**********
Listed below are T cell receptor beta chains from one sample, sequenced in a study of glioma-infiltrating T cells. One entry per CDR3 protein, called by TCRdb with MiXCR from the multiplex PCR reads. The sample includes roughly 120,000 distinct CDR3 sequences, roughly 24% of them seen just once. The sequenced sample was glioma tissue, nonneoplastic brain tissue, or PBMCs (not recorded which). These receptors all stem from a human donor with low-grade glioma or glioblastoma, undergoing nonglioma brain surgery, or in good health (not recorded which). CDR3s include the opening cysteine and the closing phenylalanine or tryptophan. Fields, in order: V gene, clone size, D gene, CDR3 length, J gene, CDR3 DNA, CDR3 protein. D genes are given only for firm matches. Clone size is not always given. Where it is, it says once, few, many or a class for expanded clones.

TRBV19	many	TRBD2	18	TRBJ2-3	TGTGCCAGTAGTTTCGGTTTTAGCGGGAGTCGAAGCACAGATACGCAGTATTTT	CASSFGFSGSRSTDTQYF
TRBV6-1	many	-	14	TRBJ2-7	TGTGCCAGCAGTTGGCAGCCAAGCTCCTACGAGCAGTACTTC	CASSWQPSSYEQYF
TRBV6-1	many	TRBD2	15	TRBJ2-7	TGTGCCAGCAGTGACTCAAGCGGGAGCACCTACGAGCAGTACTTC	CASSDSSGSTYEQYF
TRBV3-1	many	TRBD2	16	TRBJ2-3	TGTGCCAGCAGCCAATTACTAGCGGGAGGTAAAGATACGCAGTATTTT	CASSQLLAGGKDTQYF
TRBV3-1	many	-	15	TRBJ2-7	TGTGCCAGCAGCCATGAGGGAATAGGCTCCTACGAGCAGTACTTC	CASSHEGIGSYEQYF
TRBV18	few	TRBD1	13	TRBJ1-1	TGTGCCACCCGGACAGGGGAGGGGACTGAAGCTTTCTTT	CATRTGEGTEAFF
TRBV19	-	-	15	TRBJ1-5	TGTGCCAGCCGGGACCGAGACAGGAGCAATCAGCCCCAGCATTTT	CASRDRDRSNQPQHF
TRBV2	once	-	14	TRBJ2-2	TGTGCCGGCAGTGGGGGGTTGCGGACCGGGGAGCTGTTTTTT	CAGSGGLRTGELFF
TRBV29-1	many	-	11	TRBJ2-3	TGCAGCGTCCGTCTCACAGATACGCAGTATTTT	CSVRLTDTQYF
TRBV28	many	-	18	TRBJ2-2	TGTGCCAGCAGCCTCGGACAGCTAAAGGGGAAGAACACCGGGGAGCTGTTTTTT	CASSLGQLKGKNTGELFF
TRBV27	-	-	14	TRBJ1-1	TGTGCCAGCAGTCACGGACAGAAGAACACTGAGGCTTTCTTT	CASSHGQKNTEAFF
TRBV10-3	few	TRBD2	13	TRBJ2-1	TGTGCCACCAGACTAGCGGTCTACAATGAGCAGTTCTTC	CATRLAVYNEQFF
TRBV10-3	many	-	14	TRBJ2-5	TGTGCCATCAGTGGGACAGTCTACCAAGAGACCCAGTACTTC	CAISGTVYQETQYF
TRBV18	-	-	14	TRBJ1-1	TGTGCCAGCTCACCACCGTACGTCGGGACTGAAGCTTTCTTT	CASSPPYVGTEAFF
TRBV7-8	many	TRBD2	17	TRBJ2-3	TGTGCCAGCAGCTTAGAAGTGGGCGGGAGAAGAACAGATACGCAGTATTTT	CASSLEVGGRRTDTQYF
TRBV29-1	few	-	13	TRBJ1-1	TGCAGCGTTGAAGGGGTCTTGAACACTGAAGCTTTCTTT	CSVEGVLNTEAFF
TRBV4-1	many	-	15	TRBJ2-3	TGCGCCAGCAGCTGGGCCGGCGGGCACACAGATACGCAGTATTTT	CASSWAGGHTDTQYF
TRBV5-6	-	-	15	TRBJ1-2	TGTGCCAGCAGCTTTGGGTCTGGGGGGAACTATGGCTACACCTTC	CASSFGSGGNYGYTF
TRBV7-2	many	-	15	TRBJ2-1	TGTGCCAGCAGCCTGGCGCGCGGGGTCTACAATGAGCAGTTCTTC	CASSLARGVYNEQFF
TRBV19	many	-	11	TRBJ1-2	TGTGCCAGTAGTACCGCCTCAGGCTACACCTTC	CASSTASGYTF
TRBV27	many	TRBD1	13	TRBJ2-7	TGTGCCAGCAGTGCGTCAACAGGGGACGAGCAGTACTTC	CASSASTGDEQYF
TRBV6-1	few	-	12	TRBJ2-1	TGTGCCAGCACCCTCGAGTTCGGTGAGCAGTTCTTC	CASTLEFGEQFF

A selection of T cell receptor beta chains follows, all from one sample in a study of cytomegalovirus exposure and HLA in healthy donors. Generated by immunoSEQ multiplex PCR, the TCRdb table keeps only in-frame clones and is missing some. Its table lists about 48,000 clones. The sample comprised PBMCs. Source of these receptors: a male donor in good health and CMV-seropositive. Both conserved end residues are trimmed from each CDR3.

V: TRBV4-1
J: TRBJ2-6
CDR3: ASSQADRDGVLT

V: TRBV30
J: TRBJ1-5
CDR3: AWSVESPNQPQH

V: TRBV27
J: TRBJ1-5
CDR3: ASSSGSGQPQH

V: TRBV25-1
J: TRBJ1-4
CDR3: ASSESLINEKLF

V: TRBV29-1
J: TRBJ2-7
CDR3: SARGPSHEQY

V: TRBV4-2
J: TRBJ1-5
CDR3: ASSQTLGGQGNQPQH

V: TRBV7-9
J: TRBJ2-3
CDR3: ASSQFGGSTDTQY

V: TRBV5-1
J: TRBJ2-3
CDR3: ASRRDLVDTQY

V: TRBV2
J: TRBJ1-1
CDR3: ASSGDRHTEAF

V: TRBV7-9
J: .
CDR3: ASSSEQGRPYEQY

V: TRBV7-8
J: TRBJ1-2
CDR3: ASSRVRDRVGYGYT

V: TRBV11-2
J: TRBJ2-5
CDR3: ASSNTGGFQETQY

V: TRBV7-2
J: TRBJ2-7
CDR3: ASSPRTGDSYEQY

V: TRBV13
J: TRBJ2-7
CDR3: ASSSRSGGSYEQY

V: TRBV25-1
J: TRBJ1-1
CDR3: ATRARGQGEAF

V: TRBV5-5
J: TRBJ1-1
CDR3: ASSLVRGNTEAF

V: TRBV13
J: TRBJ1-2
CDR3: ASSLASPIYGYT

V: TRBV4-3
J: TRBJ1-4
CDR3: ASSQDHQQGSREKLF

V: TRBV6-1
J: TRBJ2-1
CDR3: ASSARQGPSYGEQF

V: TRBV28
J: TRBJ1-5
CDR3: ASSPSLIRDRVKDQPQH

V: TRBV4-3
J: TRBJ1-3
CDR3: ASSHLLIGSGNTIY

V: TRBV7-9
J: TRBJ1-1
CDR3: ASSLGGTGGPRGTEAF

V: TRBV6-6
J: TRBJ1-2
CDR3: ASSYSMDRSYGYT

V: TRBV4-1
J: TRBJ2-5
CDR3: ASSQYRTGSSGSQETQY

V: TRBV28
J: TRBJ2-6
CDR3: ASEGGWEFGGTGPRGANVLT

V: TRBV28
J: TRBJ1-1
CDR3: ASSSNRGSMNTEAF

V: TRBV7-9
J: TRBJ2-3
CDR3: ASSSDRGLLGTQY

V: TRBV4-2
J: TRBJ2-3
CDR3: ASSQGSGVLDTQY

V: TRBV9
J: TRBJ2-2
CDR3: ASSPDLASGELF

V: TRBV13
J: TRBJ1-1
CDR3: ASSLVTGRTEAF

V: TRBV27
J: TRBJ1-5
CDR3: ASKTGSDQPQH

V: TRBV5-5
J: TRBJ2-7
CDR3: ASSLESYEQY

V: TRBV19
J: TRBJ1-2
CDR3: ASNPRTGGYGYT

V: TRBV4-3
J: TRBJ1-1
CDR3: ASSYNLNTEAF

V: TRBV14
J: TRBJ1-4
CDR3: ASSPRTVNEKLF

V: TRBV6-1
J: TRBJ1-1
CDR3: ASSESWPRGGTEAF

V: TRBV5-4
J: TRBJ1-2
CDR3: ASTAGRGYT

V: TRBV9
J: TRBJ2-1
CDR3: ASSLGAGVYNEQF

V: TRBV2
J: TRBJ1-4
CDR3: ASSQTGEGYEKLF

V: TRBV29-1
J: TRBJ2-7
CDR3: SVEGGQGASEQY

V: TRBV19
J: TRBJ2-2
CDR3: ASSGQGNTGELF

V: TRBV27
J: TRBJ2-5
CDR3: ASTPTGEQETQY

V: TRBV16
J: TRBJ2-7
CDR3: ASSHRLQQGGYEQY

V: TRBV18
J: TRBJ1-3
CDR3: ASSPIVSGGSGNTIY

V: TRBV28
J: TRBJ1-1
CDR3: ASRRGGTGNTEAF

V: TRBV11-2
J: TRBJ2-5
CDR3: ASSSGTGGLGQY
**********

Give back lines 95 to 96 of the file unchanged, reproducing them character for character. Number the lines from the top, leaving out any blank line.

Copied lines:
J: TRBJ2-5
CDR3: ASSQYRTGSSGSQETQY